St. Patrick’s Day is celebrated every March 17th as a way to pay homage to the patron saint of Ireland. The day originally started out as a religious holiday, but has evolved through the years to become a way for people around the world to celebrate Irish culture.
While St. Patrick’s Day celebrations will once again be a little different this year due to the coronavirus pandemic, with parades officially cancelled in American cities such as Chicago, Boston, and Philadelphia, it’s important to make sure that this Wednesday, March 17th still remains a day to celebrate all things Irish. So, let’s take a closer look at the history and traditions of this beloved Irish holiday.
THE HISTORY OF ST. PATRICK’S DAY
St. Patrick was born in Roman Britain in the late 4th century, but was kidnapped and taken to Ireland as a slave when he was 16-years-old. He escaped, but eventually returned to convert the Irish to Christianity. Prior to his passing on March 17, 461, he established monasteries, churches, and schools in Ireland.
St. Patrick then went on to become a legendary figure before the end of the 7th century. Two of the most popular legends involving St. Patrick are that of the shamrock, which has him explain the concept of the Holy Trinity – three persons in one God – to an unbeliever by showing him the three-leaved plant with one stalk, and the other is that he drove the snakes out of Ireland and into the sea to their destruction. St. Patrick himself also wrote that he raised people from the dead.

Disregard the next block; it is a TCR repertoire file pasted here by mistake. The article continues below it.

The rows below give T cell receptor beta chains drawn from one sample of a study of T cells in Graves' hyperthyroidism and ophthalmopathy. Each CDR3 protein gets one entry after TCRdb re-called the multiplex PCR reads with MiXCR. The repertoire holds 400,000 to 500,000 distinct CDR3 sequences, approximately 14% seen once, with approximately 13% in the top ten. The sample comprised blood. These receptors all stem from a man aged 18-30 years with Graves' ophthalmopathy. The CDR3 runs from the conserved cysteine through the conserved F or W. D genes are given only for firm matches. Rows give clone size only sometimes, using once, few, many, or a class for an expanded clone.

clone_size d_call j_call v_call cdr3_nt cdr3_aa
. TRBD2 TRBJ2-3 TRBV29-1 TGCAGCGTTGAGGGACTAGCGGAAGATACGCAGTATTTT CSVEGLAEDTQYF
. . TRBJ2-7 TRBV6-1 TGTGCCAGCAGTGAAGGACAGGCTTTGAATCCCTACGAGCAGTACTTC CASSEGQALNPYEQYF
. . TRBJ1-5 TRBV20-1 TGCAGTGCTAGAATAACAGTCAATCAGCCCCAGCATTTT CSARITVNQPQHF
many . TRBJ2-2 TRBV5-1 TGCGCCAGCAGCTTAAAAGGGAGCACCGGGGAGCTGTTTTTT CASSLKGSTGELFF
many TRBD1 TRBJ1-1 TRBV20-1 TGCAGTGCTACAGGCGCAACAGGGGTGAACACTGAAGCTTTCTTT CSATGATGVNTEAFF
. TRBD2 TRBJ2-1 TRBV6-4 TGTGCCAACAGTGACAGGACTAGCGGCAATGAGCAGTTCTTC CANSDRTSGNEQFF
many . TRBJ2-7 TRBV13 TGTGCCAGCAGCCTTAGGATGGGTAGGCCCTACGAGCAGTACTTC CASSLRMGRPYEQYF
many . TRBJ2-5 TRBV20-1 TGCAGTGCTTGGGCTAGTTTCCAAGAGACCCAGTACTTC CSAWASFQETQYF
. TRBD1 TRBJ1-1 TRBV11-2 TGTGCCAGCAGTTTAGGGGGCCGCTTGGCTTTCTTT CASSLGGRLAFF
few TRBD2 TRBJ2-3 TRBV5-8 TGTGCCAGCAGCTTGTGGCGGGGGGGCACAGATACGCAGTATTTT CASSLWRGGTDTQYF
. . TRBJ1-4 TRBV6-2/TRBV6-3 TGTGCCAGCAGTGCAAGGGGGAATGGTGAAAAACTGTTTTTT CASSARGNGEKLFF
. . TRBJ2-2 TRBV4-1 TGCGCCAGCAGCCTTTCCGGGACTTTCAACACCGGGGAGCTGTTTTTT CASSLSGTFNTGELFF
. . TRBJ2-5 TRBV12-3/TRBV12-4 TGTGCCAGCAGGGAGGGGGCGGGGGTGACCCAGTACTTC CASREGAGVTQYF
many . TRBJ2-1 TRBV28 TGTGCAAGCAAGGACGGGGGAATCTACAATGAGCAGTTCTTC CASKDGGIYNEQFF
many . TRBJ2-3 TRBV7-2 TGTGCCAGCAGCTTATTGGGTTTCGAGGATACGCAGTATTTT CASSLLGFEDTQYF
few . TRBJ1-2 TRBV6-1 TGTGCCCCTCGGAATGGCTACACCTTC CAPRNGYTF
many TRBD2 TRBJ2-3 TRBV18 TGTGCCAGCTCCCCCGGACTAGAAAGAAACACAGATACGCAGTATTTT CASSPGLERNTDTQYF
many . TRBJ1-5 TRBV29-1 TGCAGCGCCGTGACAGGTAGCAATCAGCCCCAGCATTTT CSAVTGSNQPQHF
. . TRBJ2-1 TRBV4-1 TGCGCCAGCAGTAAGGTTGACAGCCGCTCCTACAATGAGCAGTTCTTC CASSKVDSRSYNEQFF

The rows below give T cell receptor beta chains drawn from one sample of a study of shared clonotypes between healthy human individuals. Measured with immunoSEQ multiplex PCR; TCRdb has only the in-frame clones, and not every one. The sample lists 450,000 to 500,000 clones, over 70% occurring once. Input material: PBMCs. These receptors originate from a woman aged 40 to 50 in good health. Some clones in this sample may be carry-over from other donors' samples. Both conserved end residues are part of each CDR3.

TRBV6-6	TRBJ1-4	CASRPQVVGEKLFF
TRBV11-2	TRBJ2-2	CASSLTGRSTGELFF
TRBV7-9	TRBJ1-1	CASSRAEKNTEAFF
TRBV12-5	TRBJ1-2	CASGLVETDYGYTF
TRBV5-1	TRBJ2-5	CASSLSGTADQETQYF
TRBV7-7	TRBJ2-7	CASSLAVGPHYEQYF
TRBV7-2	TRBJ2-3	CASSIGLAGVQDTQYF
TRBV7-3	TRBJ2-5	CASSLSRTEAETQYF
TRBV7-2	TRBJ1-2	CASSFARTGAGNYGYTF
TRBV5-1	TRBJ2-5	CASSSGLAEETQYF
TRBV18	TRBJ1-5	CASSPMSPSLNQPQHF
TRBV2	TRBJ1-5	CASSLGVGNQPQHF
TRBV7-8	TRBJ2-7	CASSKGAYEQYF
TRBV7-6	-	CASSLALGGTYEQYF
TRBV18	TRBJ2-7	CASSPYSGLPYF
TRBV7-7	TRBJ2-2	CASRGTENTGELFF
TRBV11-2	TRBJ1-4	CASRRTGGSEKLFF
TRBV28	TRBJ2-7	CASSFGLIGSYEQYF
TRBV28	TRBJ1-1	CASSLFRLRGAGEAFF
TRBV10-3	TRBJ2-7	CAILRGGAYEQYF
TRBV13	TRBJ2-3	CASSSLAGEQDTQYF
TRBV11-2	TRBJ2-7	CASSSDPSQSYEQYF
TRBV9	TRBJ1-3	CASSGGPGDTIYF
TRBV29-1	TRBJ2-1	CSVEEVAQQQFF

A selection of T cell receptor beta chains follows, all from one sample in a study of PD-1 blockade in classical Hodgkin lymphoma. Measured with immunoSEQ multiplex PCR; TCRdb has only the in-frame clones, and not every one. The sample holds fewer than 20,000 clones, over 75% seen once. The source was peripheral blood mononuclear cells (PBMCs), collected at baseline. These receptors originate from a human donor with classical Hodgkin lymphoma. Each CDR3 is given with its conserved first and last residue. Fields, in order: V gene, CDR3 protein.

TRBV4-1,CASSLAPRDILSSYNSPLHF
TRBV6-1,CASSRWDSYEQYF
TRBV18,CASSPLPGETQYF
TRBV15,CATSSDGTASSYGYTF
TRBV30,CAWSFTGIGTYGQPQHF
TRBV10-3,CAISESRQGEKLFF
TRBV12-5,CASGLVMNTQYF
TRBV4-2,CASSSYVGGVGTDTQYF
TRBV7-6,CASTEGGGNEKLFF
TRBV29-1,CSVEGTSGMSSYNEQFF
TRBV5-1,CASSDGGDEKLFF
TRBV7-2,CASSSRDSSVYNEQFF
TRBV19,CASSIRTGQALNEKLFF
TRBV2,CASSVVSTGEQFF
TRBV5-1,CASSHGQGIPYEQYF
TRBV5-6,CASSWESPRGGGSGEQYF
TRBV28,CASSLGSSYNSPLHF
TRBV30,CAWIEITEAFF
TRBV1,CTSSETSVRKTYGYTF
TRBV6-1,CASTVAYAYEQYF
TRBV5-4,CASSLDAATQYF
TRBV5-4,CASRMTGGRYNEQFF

The First St. Patrick’s Day Celebrations
People in Ireland have been observing the Roman Catholic feast day of St. Patrick on March 17th since around the ninth or 10th century. While you would assume that the first St. Patrick’s Day parade would take place in Ireland, it actually occurred on March 17, 1601 in a Spanish colony in what is now St. Augustine, Florida.
On March 17, 1762, homesick Irish soldiers who were serving in the English military marched in New York City to honor St. Patrick. This parade took place fourteen years before the signing of the United States Declaration of Independence. From there, the growth of Irish patriotism among American immigrants led to the rise of “Irish Aid” societies, with the individual groups holding annual parades, which featured bagpipes and drums. Enthusiasm for St. Patrick’s Day parades in other early American cities such as Boston, Chicago, and Philadelphia only grew from there.
Then in 1848, several New York Irish Aid societies decided to unite their parades to form one official New York City St. Patrick’s Day Parade. And 100 years later in 1948, President Harry Truman attended the St. Patrick’s Day parade in New York City, making him the first American President to ever participate in a St. Patrick’s Day parade.